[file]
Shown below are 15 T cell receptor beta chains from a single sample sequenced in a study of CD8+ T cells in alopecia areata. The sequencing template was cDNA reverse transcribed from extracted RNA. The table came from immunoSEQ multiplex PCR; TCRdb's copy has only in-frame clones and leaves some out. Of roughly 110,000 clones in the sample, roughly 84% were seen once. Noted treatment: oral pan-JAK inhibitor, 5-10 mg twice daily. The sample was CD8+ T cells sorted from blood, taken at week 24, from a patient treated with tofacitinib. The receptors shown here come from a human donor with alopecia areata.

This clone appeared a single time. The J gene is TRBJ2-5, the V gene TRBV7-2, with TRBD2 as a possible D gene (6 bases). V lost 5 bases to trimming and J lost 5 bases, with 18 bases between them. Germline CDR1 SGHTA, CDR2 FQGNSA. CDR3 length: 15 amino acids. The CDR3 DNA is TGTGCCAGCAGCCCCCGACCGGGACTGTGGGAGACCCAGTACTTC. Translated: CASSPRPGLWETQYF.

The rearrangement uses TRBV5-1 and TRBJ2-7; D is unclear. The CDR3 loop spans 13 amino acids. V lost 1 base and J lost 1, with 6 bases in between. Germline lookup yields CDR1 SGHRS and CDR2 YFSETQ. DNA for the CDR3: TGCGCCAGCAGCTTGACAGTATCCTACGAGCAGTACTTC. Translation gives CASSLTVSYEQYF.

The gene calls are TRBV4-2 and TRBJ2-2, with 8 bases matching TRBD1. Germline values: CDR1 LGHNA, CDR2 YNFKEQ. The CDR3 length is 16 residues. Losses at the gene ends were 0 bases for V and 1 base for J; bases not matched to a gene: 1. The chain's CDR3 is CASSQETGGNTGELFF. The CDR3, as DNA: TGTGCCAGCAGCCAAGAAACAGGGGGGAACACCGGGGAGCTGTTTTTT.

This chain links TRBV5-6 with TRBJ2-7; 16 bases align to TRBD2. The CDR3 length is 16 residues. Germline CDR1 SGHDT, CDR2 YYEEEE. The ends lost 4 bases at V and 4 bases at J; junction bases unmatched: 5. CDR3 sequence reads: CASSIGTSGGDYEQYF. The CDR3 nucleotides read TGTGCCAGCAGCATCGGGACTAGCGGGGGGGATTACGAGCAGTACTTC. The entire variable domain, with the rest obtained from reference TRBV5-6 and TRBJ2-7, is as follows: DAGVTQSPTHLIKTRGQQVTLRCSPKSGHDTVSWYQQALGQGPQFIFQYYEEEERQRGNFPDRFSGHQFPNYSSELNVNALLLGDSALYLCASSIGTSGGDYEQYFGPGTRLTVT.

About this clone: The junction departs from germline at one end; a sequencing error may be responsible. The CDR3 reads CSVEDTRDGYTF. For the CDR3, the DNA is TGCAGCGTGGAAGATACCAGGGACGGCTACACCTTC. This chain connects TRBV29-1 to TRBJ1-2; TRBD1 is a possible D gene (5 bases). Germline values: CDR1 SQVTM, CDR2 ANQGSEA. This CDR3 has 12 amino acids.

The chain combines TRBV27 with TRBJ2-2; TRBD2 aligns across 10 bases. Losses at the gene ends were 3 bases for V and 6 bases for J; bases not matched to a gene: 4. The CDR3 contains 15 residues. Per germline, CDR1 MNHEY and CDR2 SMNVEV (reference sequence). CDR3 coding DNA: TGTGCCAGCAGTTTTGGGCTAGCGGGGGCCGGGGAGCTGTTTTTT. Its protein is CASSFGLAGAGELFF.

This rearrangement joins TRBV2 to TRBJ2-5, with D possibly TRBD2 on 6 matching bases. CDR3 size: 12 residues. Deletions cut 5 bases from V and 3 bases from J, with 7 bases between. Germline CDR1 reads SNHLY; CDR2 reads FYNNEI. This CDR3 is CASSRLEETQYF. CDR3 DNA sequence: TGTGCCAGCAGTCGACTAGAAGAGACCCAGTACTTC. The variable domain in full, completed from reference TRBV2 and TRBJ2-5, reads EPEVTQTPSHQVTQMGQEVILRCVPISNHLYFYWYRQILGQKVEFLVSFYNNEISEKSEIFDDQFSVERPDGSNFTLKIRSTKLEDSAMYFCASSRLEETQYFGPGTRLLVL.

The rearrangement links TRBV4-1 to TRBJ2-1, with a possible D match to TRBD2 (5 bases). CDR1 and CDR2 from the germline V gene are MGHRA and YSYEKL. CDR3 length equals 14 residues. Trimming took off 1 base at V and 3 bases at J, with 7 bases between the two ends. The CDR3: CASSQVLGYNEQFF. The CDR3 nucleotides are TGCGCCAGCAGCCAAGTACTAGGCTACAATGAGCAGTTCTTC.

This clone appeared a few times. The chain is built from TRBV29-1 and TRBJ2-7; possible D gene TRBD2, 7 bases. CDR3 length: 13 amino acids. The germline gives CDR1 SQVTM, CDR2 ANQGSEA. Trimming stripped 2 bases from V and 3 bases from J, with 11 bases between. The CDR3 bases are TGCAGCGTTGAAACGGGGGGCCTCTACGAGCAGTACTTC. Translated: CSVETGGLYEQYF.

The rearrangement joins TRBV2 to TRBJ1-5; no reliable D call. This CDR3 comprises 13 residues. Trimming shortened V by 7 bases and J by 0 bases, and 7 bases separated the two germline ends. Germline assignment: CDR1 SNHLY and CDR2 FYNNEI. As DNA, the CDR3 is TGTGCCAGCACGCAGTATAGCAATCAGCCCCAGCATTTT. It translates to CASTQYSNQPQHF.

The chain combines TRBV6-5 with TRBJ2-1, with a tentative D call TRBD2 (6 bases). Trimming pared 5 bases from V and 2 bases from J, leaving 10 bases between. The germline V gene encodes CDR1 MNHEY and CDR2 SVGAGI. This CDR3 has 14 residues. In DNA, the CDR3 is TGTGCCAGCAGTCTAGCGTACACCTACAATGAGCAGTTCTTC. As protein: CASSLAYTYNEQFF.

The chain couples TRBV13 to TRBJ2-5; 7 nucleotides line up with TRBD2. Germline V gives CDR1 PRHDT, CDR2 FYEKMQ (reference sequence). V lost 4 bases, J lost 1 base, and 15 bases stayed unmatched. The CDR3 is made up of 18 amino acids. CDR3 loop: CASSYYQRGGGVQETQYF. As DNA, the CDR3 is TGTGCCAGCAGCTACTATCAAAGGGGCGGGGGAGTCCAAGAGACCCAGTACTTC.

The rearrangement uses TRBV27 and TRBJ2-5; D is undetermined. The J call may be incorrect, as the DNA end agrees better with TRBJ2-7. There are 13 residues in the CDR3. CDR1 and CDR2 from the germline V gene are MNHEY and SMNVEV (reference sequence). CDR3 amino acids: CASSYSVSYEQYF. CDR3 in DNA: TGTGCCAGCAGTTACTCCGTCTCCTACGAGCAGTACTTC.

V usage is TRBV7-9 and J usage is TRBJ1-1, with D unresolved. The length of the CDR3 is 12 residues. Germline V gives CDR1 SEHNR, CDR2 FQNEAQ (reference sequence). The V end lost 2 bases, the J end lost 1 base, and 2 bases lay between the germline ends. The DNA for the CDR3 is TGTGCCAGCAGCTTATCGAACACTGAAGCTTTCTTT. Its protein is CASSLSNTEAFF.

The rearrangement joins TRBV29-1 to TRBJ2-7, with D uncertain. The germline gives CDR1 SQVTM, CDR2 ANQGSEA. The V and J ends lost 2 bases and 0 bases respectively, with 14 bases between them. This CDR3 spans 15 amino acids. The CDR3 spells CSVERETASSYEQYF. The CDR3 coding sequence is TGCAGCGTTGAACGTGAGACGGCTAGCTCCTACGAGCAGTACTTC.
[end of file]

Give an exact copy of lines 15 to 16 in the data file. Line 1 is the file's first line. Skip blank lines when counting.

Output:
V usage is TRBV7-9 and J usage is TRBJ1-1, with D unresolved. The length of the CDR3 is 12 residues. Germline V gives CDR1 SEHNR, CDR2 FQNEAQ (reference sequence). The V end lost 2 bases, the J end lost 1 base, and 2 bases lay between the germline ends. The DNA for the CDR3 is TGTGCCAGCAGCTTATCGAACACTGAAGCTTTCTTT. Its protein is CASSLSNTEAFF.

The rearrangement joins TRBV29-1 to TRBJ2-7, with D uncertain. The germline gives CDR1 SQVTM, CDR2 ANQGSEA. The V and J ends lost 2 bases and 0 bases respectively, with 14 bases between them. This CDR3 spans 15 amino acids. The CDR3 spells CSVERETASSYEQYF. The CDR3 coding sequence is TGCAGCGTTGAACGTGAGACGGCTAGCTCCTACGAGCAGTACTTC.